With increased reliance on the voice channel in healthcare comes greater opportunity for spam, fraudulent calls, and spoofing.

Scammers gravitate toward the voice channel in the healthcare vertical because it involves the exchange of private, personal information among patients, providers, and payers.

Overall, 62% of US consumers surveyed say they have been “spoofed,” or have received a call from someone impersonating a legitimate business at least once, with 21% of respondents who have received a call from a spoofer saying that the impersonator claimed to be operating in the healthcare sector. Patients must protect themselves from scammers while payers and providers must do all the can to protect their customers, not to mention their brands.

 

Decreasing levels of trust and declining answer rates are negatively impacting healthcare organizations.

When patients don’t know who is calling, not only are they less likely to answer these calls, but their level of trust in a brand also decreases. In fact, almost half of consumers (48%) say spoofed calls make them suspicious of any calls coming from that organization. And when providers can’t reach patients to schedule and confirm appointments, this results in lost reimbursements and payments. Forty-seven percent of healthcare professionals surveyed said their business has had a negative impact as a result of not being able to reach patients via phone, with productivity (56%), customer satisfaction (44%), and efficiency (56%) being the top ways it has been negatively impacted.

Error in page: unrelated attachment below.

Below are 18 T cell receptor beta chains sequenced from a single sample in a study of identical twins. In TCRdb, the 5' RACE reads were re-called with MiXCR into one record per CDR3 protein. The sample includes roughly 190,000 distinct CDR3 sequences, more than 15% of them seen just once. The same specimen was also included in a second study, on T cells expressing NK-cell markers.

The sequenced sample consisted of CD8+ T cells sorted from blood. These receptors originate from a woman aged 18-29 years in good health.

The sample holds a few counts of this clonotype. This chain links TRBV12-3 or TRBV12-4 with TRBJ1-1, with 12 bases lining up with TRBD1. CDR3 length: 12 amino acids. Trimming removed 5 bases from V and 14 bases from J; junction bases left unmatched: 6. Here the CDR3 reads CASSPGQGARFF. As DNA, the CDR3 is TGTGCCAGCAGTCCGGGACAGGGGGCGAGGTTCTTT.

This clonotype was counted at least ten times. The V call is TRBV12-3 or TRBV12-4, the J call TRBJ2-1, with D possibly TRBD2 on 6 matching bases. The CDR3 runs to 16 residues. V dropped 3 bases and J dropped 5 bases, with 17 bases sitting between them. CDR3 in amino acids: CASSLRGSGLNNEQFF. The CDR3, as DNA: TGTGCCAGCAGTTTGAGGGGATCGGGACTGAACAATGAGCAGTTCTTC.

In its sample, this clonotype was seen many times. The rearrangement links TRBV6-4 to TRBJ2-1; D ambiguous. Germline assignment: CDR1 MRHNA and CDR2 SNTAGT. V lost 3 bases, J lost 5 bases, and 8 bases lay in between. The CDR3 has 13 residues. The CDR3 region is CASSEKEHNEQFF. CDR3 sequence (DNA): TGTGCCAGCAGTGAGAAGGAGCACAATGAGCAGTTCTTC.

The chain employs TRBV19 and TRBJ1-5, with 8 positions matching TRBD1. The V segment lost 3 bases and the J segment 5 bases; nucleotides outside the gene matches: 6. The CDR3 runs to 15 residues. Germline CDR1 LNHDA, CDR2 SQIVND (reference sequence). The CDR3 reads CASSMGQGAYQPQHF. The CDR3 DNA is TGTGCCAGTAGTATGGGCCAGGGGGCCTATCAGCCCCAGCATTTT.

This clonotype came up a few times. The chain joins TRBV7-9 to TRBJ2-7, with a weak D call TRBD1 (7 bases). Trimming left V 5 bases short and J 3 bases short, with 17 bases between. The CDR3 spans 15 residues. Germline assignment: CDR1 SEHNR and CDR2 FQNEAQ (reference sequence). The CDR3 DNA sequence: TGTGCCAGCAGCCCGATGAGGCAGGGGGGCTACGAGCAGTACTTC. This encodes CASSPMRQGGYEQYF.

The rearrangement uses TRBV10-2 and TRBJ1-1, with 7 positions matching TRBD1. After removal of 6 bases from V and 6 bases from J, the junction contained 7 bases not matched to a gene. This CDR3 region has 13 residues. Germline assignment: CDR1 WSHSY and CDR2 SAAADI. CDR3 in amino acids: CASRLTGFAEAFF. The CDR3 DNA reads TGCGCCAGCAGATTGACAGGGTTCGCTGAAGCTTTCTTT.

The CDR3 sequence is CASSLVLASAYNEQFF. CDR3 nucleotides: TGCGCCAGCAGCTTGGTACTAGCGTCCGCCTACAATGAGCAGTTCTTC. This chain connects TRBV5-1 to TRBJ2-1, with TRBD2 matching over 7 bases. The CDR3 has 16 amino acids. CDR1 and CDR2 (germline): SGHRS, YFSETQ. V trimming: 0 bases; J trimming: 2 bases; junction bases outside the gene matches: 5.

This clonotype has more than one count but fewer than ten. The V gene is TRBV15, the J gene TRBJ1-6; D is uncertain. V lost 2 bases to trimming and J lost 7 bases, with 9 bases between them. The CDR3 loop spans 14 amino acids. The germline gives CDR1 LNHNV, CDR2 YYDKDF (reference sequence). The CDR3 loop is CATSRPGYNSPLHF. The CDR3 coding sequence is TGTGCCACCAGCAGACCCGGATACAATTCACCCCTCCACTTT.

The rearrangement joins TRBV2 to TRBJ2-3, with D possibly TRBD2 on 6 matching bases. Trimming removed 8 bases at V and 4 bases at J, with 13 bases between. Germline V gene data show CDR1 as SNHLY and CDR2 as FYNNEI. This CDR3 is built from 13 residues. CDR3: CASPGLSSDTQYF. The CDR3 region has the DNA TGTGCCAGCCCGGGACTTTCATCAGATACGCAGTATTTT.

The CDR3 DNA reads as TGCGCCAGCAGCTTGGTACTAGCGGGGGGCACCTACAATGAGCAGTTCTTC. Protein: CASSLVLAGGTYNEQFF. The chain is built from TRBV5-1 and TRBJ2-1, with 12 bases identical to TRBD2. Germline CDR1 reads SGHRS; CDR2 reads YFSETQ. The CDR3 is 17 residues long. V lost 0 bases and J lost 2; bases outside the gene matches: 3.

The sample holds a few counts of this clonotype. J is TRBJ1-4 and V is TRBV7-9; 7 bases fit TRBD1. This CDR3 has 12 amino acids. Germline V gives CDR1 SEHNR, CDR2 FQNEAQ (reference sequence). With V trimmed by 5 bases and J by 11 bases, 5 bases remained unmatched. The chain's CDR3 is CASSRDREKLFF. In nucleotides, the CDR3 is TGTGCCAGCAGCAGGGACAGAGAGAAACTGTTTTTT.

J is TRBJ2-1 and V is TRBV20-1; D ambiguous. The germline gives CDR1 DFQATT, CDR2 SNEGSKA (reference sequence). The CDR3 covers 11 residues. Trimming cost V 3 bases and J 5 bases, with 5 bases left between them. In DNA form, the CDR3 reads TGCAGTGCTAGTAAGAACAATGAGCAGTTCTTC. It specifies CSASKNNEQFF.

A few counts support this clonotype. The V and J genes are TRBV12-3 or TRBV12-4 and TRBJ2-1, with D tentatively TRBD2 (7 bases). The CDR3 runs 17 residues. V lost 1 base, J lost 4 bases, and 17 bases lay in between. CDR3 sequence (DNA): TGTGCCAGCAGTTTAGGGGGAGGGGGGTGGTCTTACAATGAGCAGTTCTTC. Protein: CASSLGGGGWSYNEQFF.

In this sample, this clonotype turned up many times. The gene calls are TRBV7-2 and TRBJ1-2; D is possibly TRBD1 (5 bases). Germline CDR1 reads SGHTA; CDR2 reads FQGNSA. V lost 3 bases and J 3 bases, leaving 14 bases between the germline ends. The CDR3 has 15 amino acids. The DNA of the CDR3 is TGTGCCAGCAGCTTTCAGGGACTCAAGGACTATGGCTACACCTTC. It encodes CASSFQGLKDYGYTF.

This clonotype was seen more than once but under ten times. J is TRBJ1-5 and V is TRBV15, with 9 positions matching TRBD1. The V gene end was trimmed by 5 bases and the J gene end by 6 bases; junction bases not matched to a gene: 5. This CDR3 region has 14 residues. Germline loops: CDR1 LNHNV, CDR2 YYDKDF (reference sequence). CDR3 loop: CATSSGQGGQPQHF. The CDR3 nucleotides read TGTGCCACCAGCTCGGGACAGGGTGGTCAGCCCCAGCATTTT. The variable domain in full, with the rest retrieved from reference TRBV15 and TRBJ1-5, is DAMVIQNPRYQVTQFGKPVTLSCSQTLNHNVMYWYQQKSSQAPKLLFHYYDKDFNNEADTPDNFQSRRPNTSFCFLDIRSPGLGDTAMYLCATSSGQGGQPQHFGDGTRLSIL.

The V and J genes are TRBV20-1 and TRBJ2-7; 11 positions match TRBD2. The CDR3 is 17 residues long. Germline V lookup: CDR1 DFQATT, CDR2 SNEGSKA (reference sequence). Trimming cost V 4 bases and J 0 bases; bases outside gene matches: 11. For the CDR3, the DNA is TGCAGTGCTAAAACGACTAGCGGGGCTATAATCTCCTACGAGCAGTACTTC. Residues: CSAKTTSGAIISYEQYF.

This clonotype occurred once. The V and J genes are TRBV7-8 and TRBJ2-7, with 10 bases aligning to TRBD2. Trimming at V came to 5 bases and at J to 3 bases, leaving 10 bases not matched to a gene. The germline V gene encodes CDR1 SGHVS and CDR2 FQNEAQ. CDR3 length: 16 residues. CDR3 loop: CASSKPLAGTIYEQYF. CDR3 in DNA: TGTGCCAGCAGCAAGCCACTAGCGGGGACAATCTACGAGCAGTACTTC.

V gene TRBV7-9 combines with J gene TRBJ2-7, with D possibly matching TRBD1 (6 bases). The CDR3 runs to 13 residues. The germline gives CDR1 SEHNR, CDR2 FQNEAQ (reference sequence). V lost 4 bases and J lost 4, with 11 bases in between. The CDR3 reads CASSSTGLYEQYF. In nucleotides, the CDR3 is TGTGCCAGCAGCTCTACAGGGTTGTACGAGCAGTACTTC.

healthcare 48 percent

 

Fraud calls are a tremendous threat to healthcare organizations, who also believe the responsibility of fixing the problem is up to multiple parties — including themselves.

The majority of healthcare professionals surveyed (71%) believe scammers and fraudsters are to blame for spoofed calls, they also feel that carriers (39%), government (39%), and businesses (34%) all bear the responsibility of fixing the problems. However, to quickly find a solution, healthcare organizations can take this responsibility into their own hands. With the right technology in place, they can more rapidly combat these fraud calls, improving the customer experience for their patients while driving greater revenue for themselves.

The reliance on voice in healthcare is showing no signs of slowing as people continue to handle complex, private health matters via the reliable voice channel. With key insights like these, healthcare organizations can begin to develop more informed strategies and utilize the right technologies to win the battle against unidentified and fraud calls, creating better experiences for everyone in the healthcare ecosystem.

Click below to read the complete review of the voice trends for the healthcare industry.

WP-2103-SOTC-healthcare-CTA

 

Author Laleh Hassibi

Hiya's Director of Content Marketing and Growth

mail_icon

Subscribe to the Hiya blog

We publish a new post about once a week.